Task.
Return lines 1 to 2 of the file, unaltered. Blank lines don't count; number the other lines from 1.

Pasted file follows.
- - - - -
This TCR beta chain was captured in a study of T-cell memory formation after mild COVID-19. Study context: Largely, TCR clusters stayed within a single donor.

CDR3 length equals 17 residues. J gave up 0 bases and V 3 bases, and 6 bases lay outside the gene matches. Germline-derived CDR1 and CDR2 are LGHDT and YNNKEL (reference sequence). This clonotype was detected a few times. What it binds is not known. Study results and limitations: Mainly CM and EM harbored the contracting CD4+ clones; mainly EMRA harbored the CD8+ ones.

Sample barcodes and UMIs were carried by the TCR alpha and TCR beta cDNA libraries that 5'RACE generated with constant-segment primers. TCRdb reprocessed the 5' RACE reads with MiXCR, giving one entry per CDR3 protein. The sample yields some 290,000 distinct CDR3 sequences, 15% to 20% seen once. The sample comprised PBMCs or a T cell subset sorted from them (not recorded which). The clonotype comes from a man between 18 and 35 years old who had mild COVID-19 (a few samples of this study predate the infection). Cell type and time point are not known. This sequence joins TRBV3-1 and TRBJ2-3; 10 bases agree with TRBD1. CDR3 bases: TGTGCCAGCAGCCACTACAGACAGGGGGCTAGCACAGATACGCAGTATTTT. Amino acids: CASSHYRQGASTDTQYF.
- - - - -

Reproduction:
This TCR beta chain was captured in a study of T-cell memory formation after mild COVID-19. Study context: Largely, TCR clusters stayed within a single donor.

CDR3 length equals 17 residues. J gave up 0 bases and V 3 bases, and 6 bases lay outside the gene matches. Germline-derived CDR1 and CDR2 are LGHDT and YNNKEL (reference sequence). This clonotype was detected a few times. What it binds is not known. Study results and limitations: Mainly CM and EM harbored the contracting CD4+ clones; mainly EMRA harbored the CD8+ ones.